PENNSYLVANIA: State Sen. Mike Folmer, R-Lebanon, was diagnosed with non-Hodgkin’s lymphoma in early 2012. He said he got a clean screening from a doctor in November.
The experience has influenced his view on whether people should be allowed to use marijuana for medical reasons.
He said he came across a lot of other sick people. And he thinks the United States is missing the boat when it comes to the medical benefit of cannabis.
“The arsenal of my doctor was adequate to help me do my battle,” Folmer said. “”I’m just looking to give patients and doctors every weapon at their fingertips to help them fight their diseases.”
In November, Folmer and state Sen. Daylin Leach, a Democrat who represents parts of Delaware and Montgomery counties, announced plans to introduce the Compassionate Use of Medical Cannabis Act to legalize the use of medical cannabis by patients as prescribed by physicians.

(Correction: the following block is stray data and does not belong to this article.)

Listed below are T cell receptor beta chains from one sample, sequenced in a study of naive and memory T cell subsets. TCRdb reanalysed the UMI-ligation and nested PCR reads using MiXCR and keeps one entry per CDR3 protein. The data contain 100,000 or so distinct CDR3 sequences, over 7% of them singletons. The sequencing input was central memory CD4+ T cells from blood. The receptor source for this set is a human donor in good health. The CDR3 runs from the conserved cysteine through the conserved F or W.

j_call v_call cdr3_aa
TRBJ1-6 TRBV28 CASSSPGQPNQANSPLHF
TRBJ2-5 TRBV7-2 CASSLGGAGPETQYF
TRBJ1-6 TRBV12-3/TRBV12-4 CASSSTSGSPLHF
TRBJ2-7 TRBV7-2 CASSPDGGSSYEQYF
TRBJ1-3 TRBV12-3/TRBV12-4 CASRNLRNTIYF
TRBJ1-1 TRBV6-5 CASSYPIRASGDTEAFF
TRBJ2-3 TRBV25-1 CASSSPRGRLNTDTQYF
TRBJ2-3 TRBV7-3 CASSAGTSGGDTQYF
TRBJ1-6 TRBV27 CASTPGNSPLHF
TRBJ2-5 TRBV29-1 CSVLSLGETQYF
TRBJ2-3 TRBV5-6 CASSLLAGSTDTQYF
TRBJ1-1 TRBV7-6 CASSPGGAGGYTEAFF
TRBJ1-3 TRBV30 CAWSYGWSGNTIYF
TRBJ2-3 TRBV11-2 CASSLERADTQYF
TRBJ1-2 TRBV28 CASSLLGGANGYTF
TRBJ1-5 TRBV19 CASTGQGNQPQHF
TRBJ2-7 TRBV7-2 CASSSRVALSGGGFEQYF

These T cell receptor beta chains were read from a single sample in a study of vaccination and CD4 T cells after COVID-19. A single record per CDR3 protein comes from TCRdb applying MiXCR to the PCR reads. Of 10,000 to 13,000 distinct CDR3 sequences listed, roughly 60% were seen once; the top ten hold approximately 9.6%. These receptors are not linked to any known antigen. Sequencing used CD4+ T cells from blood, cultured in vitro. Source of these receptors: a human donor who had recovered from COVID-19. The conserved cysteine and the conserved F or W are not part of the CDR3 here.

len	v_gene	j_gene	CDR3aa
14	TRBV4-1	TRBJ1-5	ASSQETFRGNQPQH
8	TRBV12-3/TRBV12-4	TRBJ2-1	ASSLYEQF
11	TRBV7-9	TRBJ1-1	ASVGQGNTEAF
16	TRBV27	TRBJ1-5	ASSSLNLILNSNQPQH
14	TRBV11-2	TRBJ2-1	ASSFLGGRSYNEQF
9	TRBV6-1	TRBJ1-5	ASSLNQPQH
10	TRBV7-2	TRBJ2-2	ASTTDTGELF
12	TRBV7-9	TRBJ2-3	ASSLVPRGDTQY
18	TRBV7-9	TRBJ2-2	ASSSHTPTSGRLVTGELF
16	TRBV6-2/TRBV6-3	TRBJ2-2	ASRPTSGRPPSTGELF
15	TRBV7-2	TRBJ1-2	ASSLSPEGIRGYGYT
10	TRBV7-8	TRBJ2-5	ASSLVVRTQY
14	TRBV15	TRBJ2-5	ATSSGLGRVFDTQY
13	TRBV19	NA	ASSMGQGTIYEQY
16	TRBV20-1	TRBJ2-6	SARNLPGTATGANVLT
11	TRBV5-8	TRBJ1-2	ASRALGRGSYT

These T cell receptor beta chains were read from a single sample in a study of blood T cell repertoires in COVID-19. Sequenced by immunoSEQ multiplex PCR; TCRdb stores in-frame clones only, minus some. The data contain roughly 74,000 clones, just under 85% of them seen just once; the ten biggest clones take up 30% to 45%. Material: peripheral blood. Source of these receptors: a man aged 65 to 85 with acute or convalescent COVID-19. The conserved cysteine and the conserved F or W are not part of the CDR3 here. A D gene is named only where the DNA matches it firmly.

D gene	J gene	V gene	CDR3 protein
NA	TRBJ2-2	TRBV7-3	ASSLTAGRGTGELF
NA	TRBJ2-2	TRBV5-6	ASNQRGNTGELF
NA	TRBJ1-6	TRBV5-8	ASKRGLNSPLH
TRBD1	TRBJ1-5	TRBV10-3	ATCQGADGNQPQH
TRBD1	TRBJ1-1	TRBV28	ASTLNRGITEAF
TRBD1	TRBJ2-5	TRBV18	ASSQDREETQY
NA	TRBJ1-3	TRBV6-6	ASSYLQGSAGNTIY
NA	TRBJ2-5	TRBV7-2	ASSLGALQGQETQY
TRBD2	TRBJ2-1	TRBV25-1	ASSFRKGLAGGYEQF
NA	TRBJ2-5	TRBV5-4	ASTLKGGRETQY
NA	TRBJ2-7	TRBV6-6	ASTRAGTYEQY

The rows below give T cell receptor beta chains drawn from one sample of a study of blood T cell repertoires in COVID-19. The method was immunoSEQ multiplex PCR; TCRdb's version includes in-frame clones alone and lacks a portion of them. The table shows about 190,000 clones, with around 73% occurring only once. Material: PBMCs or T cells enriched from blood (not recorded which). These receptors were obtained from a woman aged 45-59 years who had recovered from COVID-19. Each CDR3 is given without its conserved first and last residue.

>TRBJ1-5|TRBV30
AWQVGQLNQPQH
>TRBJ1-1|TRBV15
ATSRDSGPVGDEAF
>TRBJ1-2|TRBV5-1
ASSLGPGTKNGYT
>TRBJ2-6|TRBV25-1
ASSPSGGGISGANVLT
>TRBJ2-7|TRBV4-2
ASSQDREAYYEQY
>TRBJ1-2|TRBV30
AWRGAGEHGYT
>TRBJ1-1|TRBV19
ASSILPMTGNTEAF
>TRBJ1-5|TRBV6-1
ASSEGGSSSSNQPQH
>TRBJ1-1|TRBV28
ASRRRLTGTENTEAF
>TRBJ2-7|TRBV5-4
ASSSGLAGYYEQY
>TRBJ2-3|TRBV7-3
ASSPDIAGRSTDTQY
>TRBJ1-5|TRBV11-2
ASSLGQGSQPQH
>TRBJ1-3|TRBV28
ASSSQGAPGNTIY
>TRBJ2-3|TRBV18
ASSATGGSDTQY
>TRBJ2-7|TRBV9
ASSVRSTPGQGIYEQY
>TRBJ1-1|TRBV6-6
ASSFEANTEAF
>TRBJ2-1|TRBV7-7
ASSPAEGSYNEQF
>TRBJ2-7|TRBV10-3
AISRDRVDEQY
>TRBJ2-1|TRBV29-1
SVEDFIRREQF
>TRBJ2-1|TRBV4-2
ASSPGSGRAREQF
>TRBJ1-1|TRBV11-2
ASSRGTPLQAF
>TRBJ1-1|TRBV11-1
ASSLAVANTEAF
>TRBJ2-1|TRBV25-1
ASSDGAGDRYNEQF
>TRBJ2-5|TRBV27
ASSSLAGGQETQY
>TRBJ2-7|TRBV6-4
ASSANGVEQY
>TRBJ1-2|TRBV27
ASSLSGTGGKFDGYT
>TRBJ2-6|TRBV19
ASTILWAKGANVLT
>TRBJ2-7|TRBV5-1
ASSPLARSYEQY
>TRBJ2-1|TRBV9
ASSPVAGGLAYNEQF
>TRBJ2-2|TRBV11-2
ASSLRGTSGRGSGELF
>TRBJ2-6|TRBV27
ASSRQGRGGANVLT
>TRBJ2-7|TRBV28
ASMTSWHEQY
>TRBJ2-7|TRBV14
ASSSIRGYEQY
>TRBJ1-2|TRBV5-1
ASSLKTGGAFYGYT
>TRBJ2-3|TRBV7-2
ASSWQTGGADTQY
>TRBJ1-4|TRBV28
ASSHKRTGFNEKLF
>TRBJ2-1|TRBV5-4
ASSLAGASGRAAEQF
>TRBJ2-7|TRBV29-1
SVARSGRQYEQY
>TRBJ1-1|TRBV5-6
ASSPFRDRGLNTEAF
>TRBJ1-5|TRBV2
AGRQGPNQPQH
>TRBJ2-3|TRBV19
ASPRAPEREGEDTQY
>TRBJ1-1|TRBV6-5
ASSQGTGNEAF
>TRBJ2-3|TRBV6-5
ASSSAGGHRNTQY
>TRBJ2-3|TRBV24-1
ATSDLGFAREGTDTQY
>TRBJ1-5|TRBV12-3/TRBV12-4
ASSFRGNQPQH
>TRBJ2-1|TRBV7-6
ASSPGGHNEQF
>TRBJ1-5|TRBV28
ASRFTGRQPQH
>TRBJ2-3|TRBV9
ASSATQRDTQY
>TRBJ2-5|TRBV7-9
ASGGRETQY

Leach’s office called it the first time in state Senate history that a medical cannabis bill has been drafted with bipartisan support. Folmer said in late November that they were still working on drafting the legislation.
G. Terry Madonna, a pollster and political science professor at Franklin & Marshall College in Lancaster, said polling data shows overwhelming support for medical marijuana in Pennsylvania.
But he said passing such a measure would be difficult.
“It’s a slog,” he said. “Look what it took to get a transportation bill. “Getting something through our legislature that’s controversial isn’t easy.”